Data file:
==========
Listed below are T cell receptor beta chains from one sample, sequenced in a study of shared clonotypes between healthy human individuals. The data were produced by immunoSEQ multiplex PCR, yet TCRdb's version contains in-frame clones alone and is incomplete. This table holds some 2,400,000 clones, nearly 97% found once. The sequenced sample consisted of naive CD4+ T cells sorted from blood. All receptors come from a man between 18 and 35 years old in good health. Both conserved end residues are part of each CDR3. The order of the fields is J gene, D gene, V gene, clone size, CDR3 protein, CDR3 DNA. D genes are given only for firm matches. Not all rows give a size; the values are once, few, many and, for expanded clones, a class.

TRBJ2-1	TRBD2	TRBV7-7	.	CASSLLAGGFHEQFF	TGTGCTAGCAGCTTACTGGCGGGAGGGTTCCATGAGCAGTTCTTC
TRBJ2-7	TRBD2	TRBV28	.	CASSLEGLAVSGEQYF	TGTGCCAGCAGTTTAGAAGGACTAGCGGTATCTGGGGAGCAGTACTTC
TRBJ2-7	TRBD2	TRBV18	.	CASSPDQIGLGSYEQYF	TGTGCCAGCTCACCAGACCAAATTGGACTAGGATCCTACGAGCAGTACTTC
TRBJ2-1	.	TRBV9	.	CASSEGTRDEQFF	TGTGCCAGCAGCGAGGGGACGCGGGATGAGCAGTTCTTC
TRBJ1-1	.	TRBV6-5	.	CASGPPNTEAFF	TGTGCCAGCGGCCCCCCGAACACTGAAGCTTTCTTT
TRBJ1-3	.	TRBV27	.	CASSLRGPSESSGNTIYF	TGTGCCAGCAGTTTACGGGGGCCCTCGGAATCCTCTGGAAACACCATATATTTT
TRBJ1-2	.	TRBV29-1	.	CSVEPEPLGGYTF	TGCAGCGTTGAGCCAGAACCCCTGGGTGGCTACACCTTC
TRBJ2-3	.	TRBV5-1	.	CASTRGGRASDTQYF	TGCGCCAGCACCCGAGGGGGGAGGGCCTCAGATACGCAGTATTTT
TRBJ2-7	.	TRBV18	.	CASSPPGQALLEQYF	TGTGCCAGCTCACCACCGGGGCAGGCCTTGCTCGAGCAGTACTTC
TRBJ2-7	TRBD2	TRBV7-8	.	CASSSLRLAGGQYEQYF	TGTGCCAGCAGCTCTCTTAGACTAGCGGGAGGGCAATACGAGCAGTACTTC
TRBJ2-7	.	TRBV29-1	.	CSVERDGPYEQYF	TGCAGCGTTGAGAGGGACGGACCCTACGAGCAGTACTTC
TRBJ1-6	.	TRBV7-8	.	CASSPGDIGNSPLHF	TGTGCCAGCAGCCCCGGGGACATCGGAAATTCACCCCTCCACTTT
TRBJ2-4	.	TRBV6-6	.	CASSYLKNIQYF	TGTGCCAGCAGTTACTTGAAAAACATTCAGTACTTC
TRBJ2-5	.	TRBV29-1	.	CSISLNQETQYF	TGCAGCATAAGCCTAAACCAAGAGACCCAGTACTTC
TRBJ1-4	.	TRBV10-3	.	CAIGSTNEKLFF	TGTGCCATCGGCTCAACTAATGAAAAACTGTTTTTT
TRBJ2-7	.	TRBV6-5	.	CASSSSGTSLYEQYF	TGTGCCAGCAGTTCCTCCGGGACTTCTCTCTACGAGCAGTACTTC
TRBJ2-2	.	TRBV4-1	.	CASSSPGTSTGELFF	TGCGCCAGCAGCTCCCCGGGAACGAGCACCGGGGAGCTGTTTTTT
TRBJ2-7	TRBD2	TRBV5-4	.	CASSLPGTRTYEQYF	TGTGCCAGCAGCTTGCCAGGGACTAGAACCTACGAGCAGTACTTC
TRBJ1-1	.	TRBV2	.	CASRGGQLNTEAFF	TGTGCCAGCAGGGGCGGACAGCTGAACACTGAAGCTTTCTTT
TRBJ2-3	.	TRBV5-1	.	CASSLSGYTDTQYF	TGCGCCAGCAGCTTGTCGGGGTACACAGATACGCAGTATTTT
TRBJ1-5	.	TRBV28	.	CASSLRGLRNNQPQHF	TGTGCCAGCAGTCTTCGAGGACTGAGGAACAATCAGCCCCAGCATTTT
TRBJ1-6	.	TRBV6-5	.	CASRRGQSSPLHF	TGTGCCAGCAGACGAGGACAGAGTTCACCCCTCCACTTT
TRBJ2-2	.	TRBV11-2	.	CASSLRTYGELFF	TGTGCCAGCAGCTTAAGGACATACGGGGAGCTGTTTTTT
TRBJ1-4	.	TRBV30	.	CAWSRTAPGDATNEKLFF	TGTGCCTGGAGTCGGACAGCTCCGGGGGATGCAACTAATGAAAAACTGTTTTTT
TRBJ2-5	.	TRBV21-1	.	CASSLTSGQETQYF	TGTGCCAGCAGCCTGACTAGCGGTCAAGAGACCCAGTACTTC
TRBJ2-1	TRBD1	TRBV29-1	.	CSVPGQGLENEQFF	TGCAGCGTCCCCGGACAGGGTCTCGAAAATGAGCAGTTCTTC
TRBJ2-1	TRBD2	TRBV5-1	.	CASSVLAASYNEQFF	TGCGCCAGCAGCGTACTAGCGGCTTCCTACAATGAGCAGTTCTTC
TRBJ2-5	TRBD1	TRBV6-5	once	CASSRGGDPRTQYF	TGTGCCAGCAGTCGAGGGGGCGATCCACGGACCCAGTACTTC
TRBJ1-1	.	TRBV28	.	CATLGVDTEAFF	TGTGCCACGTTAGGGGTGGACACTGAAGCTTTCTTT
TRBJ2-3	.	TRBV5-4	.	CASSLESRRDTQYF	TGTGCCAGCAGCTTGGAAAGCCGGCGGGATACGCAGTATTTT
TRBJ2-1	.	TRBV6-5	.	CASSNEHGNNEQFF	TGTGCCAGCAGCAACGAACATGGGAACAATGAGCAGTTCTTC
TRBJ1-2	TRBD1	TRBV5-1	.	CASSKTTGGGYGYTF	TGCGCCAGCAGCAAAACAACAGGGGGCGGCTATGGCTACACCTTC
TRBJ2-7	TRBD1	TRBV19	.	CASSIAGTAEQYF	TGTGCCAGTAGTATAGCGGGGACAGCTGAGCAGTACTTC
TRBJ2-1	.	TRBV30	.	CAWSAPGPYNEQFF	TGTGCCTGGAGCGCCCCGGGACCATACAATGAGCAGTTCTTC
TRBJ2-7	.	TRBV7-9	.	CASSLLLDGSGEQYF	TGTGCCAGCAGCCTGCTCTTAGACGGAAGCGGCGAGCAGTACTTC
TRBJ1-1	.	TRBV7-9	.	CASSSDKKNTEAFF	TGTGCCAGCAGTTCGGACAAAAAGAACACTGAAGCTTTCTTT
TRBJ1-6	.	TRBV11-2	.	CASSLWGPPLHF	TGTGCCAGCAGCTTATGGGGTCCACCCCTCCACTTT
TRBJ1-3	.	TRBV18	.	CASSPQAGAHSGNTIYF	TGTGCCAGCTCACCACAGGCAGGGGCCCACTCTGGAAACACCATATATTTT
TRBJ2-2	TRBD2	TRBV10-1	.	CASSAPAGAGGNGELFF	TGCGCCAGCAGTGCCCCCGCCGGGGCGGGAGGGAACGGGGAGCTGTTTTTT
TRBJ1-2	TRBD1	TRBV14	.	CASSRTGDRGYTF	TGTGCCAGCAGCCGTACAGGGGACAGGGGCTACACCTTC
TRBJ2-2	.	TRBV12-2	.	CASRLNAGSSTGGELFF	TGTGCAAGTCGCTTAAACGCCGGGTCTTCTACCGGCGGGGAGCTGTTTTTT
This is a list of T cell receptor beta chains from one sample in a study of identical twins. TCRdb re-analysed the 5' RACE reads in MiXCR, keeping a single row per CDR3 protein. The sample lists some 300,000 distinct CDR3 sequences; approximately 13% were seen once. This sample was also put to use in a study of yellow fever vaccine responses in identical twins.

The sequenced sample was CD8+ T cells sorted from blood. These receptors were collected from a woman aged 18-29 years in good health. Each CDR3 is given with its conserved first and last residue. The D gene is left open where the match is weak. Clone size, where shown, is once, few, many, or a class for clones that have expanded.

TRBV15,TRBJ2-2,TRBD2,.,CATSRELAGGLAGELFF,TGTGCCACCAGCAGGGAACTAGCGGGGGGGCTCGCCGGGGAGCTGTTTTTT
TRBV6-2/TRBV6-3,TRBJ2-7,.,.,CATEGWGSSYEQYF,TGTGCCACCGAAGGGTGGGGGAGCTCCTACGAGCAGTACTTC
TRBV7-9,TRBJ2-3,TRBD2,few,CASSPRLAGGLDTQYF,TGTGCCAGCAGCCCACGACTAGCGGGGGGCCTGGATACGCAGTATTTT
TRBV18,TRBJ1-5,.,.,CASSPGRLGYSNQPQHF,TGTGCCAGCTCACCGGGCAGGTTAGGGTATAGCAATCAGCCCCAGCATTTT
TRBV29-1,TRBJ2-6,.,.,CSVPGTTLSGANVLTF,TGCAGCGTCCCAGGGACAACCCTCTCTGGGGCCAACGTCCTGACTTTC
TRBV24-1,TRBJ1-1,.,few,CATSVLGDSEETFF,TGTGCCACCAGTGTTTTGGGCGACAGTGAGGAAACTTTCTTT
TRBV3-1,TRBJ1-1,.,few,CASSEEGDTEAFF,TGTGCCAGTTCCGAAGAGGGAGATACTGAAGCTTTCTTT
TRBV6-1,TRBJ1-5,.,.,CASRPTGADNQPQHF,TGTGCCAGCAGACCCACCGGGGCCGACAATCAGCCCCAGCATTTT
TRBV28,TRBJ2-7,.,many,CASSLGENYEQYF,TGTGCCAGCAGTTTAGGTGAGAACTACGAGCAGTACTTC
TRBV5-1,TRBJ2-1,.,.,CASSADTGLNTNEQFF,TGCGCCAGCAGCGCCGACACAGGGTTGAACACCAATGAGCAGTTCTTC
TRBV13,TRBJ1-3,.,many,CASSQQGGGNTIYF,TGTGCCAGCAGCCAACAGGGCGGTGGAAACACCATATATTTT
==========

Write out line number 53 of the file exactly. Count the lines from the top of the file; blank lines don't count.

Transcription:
TRBV28,TRBJ2-7,.,many,CASSLGENYEQYF,TGTGCCAGCAGTTTAGGTGAGAACTACGAGCAGTACTTC